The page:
If, moreover, the line is not horizontal, it can be defined by its slope and its x-intercept x0. In this case, its equation can be written

or, equivalently,

These forms rely on the habit of considering a nonvertical line as the graph of a function.[2] For a line given by an equation

these forms can be easily deduced from the relations

Point–slope form or Point-gradient form[edit]

A non-vertical line can be defined by its slope m, and the coordinates of any point of the line. In this case, a linear equation of the line is


This equation can also be written

for emphasizing that the slope of a line can be computed from the coordinates of any two points.

Intercept form[edit]

A line that is not parallel to an axis and does not pass through the origin cuts the axes into two different points. The intercept values x0 and y0 of these two points are nonzero, and an equation of the line is[3]

(It is easy to verify that the line defined by this equation has x0 and y0 as intercept values).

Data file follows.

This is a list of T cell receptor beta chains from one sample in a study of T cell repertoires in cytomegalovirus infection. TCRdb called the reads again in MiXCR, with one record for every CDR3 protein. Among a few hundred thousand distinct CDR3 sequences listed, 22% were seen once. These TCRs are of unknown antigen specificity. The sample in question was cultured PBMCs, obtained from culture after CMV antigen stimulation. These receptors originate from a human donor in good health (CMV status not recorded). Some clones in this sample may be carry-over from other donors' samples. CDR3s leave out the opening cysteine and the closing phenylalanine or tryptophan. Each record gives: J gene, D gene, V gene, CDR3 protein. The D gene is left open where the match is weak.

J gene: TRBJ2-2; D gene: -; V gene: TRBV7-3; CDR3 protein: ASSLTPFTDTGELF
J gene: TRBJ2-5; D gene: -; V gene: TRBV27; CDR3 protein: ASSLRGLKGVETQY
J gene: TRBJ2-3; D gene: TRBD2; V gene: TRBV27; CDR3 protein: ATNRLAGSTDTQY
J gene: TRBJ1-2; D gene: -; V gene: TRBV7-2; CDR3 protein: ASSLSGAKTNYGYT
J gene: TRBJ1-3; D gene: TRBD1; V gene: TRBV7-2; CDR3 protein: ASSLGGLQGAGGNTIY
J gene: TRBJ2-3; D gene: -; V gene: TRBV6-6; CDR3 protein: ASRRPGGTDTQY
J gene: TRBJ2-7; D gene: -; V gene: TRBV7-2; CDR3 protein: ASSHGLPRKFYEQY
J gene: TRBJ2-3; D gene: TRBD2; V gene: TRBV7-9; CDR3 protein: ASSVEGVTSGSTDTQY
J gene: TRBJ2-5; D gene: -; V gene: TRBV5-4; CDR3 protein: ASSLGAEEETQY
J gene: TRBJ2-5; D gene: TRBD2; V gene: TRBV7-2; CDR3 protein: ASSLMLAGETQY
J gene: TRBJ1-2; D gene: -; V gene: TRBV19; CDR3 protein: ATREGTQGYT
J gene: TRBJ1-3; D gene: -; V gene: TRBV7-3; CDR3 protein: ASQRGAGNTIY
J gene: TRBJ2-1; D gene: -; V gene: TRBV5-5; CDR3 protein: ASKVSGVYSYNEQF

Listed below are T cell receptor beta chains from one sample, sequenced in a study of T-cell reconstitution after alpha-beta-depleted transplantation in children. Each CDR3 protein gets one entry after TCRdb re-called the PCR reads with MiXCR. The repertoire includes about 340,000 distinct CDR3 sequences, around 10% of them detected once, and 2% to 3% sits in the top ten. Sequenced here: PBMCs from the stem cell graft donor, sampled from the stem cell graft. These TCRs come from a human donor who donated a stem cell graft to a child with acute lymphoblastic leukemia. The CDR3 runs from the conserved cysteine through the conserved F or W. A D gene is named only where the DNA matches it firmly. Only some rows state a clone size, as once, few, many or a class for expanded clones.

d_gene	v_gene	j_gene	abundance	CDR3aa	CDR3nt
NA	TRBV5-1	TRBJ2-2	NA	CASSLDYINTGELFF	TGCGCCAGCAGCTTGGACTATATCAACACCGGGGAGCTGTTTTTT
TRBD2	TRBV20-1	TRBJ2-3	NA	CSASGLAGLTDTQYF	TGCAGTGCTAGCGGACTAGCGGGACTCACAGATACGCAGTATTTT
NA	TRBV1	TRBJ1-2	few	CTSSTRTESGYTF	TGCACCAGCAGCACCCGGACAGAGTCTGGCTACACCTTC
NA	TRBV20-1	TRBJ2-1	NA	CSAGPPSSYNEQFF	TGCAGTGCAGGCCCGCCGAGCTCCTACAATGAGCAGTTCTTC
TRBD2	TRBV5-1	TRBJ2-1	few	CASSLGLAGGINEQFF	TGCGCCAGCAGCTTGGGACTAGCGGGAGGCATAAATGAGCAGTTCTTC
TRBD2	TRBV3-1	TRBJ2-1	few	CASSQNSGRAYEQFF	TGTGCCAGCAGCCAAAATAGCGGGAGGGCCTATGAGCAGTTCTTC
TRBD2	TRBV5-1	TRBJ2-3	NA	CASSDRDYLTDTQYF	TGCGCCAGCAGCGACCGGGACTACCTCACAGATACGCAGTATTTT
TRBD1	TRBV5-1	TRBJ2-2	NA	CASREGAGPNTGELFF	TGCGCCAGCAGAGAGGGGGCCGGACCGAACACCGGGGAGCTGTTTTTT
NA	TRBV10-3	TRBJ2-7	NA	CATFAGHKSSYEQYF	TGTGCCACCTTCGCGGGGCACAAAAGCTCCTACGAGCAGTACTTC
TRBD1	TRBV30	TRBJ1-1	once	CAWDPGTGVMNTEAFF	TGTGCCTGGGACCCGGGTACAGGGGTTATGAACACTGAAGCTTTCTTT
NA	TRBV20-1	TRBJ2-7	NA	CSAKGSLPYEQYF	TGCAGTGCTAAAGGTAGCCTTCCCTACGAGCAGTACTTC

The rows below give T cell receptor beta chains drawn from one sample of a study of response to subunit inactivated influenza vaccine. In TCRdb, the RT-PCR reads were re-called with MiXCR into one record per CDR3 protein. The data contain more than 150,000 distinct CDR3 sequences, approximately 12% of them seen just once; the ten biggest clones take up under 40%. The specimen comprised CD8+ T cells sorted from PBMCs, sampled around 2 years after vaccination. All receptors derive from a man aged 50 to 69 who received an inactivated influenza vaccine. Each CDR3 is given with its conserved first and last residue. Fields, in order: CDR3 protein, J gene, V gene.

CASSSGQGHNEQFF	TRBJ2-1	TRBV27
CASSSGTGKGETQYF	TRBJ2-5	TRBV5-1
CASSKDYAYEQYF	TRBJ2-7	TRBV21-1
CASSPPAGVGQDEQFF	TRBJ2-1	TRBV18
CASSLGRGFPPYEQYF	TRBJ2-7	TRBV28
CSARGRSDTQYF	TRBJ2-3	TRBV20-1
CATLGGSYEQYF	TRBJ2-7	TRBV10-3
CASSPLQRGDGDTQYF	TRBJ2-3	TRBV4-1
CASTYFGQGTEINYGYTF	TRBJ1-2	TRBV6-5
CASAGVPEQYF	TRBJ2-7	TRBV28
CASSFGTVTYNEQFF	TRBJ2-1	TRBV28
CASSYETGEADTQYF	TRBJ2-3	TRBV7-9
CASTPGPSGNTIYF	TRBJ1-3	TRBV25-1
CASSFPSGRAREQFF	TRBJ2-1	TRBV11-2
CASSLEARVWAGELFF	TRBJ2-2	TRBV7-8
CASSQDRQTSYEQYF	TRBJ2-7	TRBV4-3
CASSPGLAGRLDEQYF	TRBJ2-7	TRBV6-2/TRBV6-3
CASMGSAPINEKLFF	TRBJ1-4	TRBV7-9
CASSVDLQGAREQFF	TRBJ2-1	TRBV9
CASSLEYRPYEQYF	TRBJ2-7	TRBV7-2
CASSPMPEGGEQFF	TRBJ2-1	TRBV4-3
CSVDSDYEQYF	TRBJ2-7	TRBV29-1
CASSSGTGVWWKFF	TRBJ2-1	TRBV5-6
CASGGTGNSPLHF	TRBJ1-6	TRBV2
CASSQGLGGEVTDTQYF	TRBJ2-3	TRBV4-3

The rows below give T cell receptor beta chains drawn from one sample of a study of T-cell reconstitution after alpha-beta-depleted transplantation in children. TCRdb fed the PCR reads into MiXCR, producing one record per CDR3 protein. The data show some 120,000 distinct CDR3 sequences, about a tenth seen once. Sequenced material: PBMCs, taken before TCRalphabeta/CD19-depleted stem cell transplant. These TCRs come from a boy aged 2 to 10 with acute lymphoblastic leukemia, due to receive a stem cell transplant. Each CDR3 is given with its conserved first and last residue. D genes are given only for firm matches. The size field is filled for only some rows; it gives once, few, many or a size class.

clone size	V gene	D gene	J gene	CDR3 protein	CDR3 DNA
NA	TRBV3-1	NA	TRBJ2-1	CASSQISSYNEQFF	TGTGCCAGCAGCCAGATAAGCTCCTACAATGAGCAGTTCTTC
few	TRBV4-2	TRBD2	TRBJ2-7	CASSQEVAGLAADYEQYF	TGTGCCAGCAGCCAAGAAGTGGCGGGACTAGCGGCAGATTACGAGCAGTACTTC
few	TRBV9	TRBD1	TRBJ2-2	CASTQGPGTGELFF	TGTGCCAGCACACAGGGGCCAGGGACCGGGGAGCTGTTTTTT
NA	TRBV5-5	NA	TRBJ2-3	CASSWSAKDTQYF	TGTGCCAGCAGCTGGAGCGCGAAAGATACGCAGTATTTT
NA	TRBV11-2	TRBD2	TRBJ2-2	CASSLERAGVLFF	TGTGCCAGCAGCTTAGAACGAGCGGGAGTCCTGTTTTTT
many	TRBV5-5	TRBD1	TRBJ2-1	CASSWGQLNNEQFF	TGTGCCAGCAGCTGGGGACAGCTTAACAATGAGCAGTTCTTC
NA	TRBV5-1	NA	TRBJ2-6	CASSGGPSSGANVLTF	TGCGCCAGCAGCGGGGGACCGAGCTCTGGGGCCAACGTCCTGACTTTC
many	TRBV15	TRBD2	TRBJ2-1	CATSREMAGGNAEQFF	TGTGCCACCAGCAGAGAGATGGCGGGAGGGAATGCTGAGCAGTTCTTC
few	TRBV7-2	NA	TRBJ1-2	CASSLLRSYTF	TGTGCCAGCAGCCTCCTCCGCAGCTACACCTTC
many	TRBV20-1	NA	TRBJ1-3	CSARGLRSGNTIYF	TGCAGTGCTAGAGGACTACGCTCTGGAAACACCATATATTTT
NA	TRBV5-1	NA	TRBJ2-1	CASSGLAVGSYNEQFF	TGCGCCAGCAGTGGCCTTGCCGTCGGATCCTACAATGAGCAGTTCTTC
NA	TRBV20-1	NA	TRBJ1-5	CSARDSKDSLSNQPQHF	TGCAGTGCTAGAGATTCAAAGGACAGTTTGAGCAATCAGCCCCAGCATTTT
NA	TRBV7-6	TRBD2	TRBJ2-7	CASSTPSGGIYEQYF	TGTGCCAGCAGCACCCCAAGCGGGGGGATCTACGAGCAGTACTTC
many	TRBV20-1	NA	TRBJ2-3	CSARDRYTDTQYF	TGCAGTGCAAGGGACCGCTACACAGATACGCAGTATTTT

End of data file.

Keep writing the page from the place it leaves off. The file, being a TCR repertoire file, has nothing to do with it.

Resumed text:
Two-point form[edit]

Given two different points (x1, y1) and (x2, y2), there is exactly one line that passes through them. There are several ways to write a linear equation of this line.

If x1x2, the slope of the line is Thus, a point-slope form is[3]

By clearing denominators, one gets the equation

which is valid also when x1 = x2 (for verifying this, it suffices to verify that the two given points satisfy the equation).

This form is not symmetric in the two given points, but a symmetric form can be obtained by regrouping the constant terms:

(exchanging the two points changes the sign of the left-hand side of the equation).

Determinant form[edit]

The two-point form of the equation of a line can be expressed simply in terms of a determinant. There are two common ways for that.

The equation is the result of expanding the determinant in the equation

The equation can be obtained by expanding with respect to its first row the determinant in the equation

Besides being very simple and mnemonic, this form has the advantage of being a special case of the more general equation of a hyperplane passing through n points in a space of dimension n – 1. These equations rely on the condition of linear dependence of points in a projective space.